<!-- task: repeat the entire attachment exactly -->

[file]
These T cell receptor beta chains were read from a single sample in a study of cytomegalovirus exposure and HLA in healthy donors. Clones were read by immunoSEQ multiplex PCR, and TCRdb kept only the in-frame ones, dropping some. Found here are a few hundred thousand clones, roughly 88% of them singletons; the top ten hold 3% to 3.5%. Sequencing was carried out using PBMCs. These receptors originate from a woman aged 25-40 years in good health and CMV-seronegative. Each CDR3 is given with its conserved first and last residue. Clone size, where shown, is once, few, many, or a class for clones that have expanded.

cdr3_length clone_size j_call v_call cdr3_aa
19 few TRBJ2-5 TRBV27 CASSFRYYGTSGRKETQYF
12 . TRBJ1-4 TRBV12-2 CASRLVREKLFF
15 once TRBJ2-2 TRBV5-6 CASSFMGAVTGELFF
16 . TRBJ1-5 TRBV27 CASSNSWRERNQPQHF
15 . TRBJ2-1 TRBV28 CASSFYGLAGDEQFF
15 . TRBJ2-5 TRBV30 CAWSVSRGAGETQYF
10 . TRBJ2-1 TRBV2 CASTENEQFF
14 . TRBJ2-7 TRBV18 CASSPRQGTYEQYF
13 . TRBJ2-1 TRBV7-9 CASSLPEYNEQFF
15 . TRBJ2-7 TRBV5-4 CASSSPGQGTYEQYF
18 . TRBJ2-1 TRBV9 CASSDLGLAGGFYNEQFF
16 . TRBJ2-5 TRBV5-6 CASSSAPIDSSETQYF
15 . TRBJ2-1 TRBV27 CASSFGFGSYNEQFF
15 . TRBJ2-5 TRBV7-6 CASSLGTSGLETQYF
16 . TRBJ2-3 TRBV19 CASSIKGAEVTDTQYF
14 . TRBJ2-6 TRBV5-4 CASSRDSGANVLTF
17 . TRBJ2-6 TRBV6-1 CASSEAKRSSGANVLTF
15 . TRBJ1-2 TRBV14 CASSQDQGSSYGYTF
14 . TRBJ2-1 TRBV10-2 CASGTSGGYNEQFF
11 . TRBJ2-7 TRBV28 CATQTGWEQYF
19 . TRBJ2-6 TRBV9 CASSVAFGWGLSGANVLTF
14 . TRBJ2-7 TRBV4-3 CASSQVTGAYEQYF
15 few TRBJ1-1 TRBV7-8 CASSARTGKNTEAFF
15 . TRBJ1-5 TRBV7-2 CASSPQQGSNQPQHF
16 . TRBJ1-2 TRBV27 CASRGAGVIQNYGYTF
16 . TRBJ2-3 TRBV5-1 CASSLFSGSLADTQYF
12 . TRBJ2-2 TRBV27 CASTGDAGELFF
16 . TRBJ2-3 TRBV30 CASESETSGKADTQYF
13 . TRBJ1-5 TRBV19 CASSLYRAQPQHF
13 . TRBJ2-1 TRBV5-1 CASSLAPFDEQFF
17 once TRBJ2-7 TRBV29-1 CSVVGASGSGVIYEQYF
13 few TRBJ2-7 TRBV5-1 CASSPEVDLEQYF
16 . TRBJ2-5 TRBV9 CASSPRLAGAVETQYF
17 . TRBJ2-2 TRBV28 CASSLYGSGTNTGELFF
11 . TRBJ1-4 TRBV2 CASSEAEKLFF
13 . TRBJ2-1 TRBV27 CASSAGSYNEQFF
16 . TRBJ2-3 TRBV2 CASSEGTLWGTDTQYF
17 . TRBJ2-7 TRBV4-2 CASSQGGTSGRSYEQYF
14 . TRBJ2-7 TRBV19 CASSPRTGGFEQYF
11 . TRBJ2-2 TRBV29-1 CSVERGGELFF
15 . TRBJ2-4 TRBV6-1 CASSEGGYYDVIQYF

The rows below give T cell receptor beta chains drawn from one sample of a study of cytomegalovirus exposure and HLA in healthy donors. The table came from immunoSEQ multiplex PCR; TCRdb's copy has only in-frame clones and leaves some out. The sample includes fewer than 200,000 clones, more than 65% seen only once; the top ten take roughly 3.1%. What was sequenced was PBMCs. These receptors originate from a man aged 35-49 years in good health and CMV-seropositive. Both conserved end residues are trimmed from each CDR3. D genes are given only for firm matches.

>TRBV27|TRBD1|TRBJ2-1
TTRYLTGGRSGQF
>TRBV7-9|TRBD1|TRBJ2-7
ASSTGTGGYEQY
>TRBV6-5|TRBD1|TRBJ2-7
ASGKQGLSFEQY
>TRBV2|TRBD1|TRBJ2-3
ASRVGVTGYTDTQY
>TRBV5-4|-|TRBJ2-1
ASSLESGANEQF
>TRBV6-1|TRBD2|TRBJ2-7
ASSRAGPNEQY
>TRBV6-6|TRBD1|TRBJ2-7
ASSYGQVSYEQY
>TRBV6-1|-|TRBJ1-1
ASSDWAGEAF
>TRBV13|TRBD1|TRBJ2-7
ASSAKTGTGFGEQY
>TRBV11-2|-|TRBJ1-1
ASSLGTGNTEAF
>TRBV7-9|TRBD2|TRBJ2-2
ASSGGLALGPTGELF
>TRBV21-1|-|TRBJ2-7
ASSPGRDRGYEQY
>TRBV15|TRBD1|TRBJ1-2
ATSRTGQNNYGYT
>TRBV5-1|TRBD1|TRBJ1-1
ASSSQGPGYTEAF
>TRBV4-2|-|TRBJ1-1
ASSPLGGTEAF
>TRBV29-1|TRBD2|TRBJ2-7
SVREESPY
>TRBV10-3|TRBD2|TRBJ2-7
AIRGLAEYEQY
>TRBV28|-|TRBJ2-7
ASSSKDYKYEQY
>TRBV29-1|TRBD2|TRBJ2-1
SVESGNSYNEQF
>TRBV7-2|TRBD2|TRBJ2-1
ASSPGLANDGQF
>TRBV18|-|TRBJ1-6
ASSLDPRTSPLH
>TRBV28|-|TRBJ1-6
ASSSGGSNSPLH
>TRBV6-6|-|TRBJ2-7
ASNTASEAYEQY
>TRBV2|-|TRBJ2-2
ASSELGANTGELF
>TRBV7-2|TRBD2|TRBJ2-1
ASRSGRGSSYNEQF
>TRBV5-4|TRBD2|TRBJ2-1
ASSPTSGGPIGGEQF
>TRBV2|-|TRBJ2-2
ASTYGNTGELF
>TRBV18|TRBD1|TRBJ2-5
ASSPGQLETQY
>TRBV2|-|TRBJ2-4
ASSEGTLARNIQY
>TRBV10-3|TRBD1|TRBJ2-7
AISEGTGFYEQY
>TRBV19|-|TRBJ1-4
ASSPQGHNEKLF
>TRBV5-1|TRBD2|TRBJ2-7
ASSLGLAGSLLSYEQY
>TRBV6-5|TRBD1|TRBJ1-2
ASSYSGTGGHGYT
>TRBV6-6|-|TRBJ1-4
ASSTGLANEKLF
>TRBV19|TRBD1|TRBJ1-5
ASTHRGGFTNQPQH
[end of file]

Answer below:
These T cell receptor beta chains were read from a single sample in a study of cytomegalovirus exposure and HLA in healthy donors. Clones were read by immunoSEQ multiplex PCR, and TCRdb kept only the in-frame ones, dropping some. Found here are a few hundred thousand clones, roughly 88% of them singletons; the top ten hold 3% to 3.5%. Sequencing was carried out using PBMCs. These receptors originate from a woman aged 25-40 years in good health and CMV-seronegative. Each CDR3 is given with its conserved first and last residue. Clone size, where shown, is once, few, many, or a class for clones that have expanded.

cdr3_length clone_size j_call v_call cdr3_aa
19 few TRBJ2-5 TRBV27 CASSFRYYGTSGRKETQYF
12 . TRBJ1-4 TRBV12-2 CASRLVREKLFF
15 once TRBJ2-2 TRBV5-6 CASSFMGAVTGELFF
16 . TRBJ1-5 TRBV27 CASSNSWRERNQPQHF
15 . TRBJ2-1 TRBV28 CASSFYGLAGDEQFF
15 . TRBJ2-5 TRBV30 CAWSVSRGAGETQYF
10 . TRBJ2-1 TRBV2 CASTENEQFF
14 . TRBJ2-7 TRBV18 CASSPRQGTYEQYF
13 . TRBJ2-1 TRBV7-9 CASSLPEYNEQFF
15 . TRBJ2-7 TRBV5-4 CASSSPGQGTYEQYF
18 . TRBJ2-1 TRBV9 CASSDLGLAGGFYNEQFF
16 . TRBJ2-5 TRBV5-6 CASSSAPIDSSETQYF
15 . TRBJ2-1 TRBV27 CASSFGFGSYNEQFF
15 . TRBJ2-5 TRBV7-6 CASSLGTSGLETQYF
16 . TRBJ2-3 TRBV19 CASSIKGAEVTDTQYF
14 . TRBJ2-6 TRBV5-4 CASSRDSGANVLTF
17 . TRBJ2-6 TRBV6-1 CASSEAKRSSGANVLTF
15 . TRBJ1-2 TRBV14 CASSQDQGSSYGYTF
14 . TRBJ2-1 TRBV10-2 CASGTSGGYNEQFF
11 . TRBJ2-7 TRBV28 CATQTGWEQYF
19 . TRBJ2-6 TRBV9 CASSVAFGWGLSGANVLTF
14 . TRBJ2-7 TRBV4-3 CASSQVTGAYEQYF
15 few TRBJ1-1 TRBV7-8 CASSARTGKNTEAFF
15 . TRBJ1-5 TRBV7-2 CASSPQQGSNQPQHF
16 . TRBJ1-2 TRBV27 CASRGAGVIQNYGYTF
16 . TRBJ2-3 TRBV5-1 CASSLFSGSLADTQYF
12 . TRBJ2-2 TRBV27 CASTGDAGELFF
16 . TRBJ2-3 TRBV30 CASESETSGKADTQYF
13 . TRBJ1-5 TRBV19 CASSLYRAQPQHF
13 . TRBJ2-1 TRBV5-1 CASSLAPFDEQFF
17 once TRBJ2-7 TRBV29-1 CSVVGASGSGVIYEQYF
13 few TRBJ2-7 TRBV5-1 CASSPEVDLEQYF
16 . TRBJ2-5 TRBV9 CASSPRLAGAVETQYF
17 . TRBJ2-2 TRBV28 CASSLYGSGTNTGELFF
11 . TRBJ1-4 TRBV2 CASSEAEKLFF
13 . TRBJ2-1 TRBV27 CASSAGSYNEQFF
16 . TRBJ2-3 TRBV2 CASSEGTLWGTDTQYF
17 . TRBJ2-7 TRBV4-2 CASSQGGTSGRSYEQYF
14 . TRBJ2-7 TRBV19 CASSPRTGGFEQYF
11 . TRBJ2-2 TRBV29-1 CSVERGGELFF
15 . TRBJ2-4 TRBV6-1 CASSEGGYYDVIQYF

The rows below give T cell receptor beta chains drawn from one sample of a study of cytomegalovirus exposure and HLA in healthy donors. The table came from immunoSEQ multiplex PCR; TCRdb's copy has only in-frame clones and leaves some out. The sample includes fewer than 200,000 clones, more than 65% seen only once; the top ten take roughly 3.1%. What was sequenced was PBMCs. These receptors originate from a man aged 35-49 years in good health and CMV-seropositive. Both conserved end residues are trimmed from each CDR3. D genes are given only for firm matches.

>TRBV27|TRBD1|TRBJ2-1
TTRYLTGGRSGQF
>TRBV7-9|TRBD1|TRBJ2-7
ASSTGTGGYEQY
>TRBV6-5|TRBD1|TRBJ2-7
ASGKQGLSFEQY
>TRBV2|TRBD1|TRBJ2-3
ASRVGVTGYTDTQY
>TRBV5-4|-|TRBJ2-1
ASSLESGANEQF
>TRBV6-1|TRBD2|TRBJ2-7
ASSRAGPNEQY
>TRBV6-6|TRBD1|TRBJ2-7
ASSYGQVSYEQY
>TRBV6-1|-|TRBJ1-1
ASSDWAGEAF
>TRBV13|TRBD1|TRBJ2-7
ASSAKTGTGFGEQY
>TRBV11-2|-|TRBJ1-1
ASSLGTGNTEAF
>TRBV7-9|TRBD2|TRBJ2-2
ASSGGLALGPTGELF
>TRBV21-1|-|TRBJ2-7
ASSPGRDRGYEQY
>TRBV15|TRBD1|TRBJ1-2
ATSRTGQNNYGYT
>TRBV5-1|TRBD1|TRBJ1-1
ASSSQGPGYTEAF
>TRBV4-2|-|TRBJ1-1
ASSPLGGTEAF
>TRBV29-1|TRBD2|TRBJ2-7
SVREESPY
>TRBV10-3|TRBD2|TRBJ2-7
AIRGLAEYEQY
>TRBV28|-|TRBJ2-7
ASSSKDYKYEQY
>TRBV29-1|TRBD2|TRBJ2-1
SVESGNSYNEQF
>TRBV7-2|TRBD2|TRBJ2-1
ASSPGLANDGQF
>TRBV18|-|TRBJ1-6
ASSLDPRTSPLH
>TRBV28|-|TRBJ1-6
ASSSGGSNSPLH
>TRBV6-6|-|TRBJ2-7
ASNTASEAYEQY
>TRBV2|-|TRBJ2-2
ASSELGANTGELF
>TRBV7-2|TRBD2|TRBJ2-1
ASRSGRGSSYNEQF
>TRBV5-4|TRBD2|TRBJ2-1
ASSPTSGGPIGGEQF
>TRBV2|-|TRBJ2-2
ASTYGNTGELF
>TRBV18|TRBD1|TRBJ2-5
ASSPGQLETQY
>TRBV2|-|TRBJ2-4
ASSEGTLARNIQY
>TRBV10-3|TRBD1|TRBJ2-7
AISEGTGFYEQY
>TRBV19|-|TRBJ1-4
ASSPQGHNEKLF
>TRBV5-1|TRBD2|TRBJ2-7
ASSLGLAGSLLSYEQY
>TRBV6-5|TRBD1|TRBJ1-2
ASSYSGTGGHGYT
>TRBV6-6|-|TRBJ1-4
ASSTGLANEKLF
>TRBV19|TRBD1|TRBJ1-5
ASTHRGGFTNQPQH